The World Bank's SWEDD Project is designed to better understand the causes of early marriage, and to design, evaluate, and scale up family planning and interventions strengthening alternatives to early marriage in six countries in the region. SWEDD's ultimate goal is to help increase young women's productivity and earnings through delayed marriage, so as to better situate regions to reap a demographic dividend. The World Bank invited OASIS' Daniel Perlman to use an ethnographic approach to investigate the causes of early marriage. The study, led by Dr. Daniel Perman and Dr. Fatima Adamu of Usmanu Danfodiyo University and conducted in a region of Niger with some of the highest rates of maternal mortality, child marriage, and infant mortality, found that the main cause for early marriage was a combined result of poor educational opportunities and a concern for girls' safety. Social and economic barriers, including poor school quality and lack of income, often hinder school enrollment, making marriage a preferable option to idleness. 

There is a girl in the compound where we stay who lives with her grandmother. She goes to school in the morning and hawks in the afternoon. I was surprised at how well the girl merges house chores and hawking with school. She wakes up as early as 6am to pound millet. After that she prepares for school. When she comes home from school she drinks some kunu and immediately goes to hawk. I’m told that she does very well in school though she seems to have little time to do homework. I asked her about this and she said she wished she had more time to read her books, but as it is she is able to answer the teacher’s questions correctly in class. I can only imagine what she could do if she had time to study”
— from the field notes of the researcher in Yakassa community, excerpt from Perlman, D., F. Adamu, and Q. Wodon, editors, 2015, Vulnerability of Adolescent Girls in Niger, Washington, DC: The World Bank


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Sahel ResiliEnce Learning

Building on SWEDD findings, the OASIS Initiative -- in collaboration with the Sahel Resilience Learning Project (SAREL) and the West African Centre for Economic and Social Studies (CESAO) -- is conducting an ethnographic assessment in Maradi, Niger. the purpose of this study is to help inform USAID capacity building activities for adolescent girls and their communities. USAID's resilience efforts in Niger aim to respond to the food security needs of people in Maradi and Zinder, two of the most malnourished regions of Niger. Initial study findings have been so appreciated by the partners that in early 2016, Mercycorps and NCBA CLUSA committed to supporting the project for an additional 9 months (estimated value 45,000> A preliminary report is due mid 2016. OASIS' Daniel Perlman is learning this work. Learn more about the initiative here.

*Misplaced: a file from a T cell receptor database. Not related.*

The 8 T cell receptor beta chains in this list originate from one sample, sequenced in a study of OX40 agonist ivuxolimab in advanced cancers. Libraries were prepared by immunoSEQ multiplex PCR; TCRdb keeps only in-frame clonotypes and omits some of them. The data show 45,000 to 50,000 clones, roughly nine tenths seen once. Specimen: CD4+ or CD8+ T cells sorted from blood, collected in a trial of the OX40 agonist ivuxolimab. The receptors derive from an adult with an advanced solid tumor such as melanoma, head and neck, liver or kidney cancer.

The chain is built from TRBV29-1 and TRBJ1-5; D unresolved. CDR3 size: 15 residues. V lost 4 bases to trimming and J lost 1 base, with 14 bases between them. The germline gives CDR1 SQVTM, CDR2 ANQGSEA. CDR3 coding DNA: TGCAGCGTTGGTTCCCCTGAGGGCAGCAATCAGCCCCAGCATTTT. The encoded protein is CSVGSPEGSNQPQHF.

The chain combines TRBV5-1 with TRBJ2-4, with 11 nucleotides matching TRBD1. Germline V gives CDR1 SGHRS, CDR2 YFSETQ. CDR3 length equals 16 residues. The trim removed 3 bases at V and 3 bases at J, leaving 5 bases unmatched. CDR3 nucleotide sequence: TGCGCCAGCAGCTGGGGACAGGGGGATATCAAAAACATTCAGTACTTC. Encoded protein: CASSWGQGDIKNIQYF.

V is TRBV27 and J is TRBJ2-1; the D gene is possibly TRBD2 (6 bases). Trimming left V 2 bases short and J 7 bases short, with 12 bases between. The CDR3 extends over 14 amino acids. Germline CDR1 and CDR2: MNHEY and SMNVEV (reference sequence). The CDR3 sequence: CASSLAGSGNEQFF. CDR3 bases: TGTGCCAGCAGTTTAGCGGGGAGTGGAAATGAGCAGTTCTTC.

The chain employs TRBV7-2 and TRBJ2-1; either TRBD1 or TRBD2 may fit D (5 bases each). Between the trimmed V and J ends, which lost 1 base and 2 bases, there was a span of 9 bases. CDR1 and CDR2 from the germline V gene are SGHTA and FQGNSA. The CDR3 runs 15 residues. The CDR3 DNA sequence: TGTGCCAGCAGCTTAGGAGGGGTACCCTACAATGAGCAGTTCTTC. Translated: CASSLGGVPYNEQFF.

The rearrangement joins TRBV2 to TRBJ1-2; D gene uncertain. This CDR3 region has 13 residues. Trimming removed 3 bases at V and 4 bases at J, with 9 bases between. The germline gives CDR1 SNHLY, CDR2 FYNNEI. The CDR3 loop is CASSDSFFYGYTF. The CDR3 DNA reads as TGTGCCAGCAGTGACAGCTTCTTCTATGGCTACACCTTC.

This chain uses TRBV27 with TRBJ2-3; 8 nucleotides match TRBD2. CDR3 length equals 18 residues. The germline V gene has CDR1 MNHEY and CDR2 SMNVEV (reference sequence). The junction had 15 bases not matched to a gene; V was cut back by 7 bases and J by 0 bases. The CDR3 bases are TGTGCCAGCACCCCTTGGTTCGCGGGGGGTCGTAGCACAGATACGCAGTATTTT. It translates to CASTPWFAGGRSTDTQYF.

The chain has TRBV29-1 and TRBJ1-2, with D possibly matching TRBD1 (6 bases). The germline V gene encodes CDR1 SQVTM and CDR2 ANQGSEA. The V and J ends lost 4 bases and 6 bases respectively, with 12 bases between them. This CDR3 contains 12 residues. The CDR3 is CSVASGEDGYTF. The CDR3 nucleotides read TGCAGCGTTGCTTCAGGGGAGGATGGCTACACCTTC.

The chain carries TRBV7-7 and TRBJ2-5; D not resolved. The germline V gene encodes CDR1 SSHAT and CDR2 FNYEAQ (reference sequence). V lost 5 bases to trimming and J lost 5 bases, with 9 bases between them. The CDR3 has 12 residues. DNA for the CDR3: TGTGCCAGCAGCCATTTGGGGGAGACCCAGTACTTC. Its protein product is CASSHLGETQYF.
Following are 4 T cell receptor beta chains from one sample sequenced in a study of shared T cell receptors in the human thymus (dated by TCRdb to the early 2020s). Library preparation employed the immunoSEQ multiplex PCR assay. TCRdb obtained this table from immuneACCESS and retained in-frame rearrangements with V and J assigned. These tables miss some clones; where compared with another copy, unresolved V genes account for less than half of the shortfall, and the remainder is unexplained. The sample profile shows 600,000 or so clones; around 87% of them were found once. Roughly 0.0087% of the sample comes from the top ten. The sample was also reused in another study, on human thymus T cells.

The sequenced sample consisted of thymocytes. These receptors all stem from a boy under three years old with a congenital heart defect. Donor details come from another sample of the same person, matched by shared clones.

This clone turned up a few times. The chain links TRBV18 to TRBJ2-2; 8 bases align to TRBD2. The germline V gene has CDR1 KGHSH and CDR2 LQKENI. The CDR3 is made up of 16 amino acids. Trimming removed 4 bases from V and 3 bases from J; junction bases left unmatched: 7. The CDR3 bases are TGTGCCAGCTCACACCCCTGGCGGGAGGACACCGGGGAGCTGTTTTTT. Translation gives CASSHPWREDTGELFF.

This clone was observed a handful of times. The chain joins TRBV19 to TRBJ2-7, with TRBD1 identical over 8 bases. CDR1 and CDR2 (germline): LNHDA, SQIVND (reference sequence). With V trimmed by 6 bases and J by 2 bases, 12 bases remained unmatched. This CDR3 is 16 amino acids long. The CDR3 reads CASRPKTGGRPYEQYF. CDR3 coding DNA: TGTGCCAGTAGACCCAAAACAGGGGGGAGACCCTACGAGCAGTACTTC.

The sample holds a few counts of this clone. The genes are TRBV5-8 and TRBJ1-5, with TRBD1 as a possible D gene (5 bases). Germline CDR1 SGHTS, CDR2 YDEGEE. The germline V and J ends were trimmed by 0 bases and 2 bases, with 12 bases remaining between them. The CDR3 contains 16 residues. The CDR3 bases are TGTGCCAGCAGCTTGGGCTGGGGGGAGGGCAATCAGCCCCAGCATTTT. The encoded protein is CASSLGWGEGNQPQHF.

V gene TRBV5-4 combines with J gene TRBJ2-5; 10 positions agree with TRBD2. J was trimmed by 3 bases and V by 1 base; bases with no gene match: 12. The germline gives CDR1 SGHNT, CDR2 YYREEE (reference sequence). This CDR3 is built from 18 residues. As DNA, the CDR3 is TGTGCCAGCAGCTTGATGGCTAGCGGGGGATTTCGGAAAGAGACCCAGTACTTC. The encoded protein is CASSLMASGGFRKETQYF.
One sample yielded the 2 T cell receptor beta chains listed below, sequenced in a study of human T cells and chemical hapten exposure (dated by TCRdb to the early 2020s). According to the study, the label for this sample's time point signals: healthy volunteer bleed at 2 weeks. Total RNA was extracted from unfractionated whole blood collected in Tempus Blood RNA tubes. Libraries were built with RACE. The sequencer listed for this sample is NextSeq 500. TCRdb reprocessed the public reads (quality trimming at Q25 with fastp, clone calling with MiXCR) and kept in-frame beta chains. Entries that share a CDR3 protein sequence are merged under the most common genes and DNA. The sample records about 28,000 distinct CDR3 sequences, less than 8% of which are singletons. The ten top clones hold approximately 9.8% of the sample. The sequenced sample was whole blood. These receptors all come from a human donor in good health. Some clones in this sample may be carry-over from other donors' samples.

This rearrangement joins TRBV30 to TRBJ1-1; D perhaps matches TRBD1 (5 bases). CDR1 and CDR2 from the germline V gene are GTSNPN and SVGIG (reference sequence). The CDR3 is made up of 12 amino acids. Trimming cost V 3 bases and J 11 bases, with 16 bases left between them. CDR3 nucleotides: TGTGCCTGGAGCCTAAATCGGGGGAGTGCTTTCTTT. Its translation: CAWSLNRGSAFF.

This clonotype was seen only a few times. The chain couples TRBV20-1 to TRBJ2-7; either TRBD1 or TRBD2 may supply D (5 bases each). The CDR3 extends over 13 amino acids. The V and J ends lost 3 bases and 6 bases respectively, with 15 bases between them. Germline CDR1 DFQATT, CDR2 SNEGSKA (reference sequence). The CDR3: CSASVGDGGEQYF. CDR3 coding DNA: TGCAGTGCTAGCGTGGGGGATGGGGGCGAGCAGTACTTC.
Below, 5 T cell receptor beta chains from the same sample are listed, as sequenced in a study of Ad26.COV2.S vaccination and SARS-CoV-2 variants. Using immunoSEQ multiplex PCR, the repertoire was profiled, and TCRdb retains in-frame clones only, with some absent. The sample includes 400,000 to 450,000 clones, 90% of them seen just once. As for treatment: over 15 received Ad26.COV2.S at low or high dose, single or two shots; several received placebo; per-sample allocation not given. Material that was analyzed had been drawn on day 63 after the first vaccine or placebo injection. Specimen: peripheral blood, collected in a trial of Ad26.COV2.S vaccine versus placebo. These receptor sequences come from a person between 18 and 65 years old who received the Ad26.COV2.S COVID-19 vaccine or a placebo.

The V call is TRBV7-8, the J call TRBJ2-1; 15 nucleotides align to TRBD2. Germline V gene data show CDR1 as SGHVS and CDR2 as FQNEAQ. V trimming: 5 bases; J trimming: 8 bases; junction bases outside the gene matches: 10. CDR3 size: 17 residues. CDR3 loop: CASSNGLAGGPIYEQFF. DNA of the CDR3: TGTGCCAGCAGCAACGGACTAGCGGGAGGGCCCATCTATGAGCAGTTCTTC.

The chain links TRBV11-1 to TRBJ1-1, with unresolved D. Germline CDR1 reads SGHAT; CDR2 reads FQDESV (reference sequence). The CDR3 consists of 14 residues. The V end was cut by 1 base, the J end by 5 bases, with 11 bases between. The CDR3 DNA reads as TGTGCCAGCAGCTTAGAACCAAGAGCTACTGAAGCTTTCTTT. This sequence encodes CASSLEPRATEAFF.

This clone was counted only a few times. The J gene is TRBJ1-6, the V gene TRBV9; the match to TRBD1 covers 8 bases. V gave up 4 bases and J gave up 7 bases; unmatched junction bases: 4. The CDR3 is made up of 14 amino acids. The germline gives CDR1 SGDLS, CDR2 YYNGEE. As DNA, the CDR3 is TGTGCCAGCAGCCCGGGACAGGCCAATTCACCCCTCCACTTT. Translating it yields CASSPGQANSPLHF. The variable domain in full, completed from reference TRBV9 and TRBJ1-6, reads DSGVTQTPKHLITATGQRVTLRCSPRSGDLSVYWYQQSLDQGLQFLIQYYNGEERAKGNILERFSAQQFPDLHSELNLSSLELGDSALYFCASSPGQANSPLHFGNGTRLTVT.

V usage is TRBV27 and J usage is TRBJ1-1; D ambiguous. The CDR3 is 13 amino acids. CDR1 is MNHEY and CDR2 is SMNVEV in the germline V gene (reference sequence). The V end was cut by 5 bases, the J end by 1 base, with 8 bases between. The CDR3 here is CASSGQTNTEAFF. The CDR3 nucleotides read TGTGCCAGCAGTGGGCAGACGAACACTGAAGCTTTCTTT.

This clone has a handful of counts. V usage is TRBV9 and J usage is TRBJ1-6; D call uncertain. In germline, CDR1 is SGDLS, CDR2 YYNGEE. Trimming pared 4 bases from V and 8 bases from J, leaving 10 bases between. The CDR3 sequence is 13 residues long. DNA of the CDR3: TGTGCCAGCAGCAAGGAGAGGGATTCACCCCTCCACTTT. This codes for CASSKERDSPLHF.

room to grow

Culturally acceptable interventions are urgently needed to avert malnutrition and chronic food insecurity, and to achieve the country's ambitious target of reaching a contraceptive prevalence rate of 50% by 2020. Current efforts in the Sahel often fail to incorporate women as central to solutions, or as key actors and agents of change. Our project begins with women, and is rooted in places where women already gather and thrive - the garden, which is emerging as a vital place for women to meet, grow nutritious food, and generate income. The project team proposes to assess proof-of-concept for an integrated solution that brings together community-based delivery of family planning and promotion of essential nutrition actions, with OASIS leading research to compare intervention and control gardens. 


This is the provocative title of a project proposal on which OASIS was invited to collaborate with Lund University, Sweden and University of Khartoum. It refers to the supply and demand for food in the Sahel. The project proposes to integrate community distribution of family planning with ongoing rural agriculture outreach initiatives in Sudan and Nigeria. The partners received a small planning grant and we are awaiting decision from the United Nations Sustainable Development Solutions Network on a larger grant for action-research. Learn more here.

Integrated Rural Advisory Services

In 2018, the UC Global Health Institute awarded funding to conduct a literature review and assess feasibility of Integrated Rural Advisory Services (IRAS). The goal of IRAS is to provide services and materials for family planning, nutrition and sustainable food production to families in the rural Sahel as a way to increase overall health and stability in the region. 

Other work: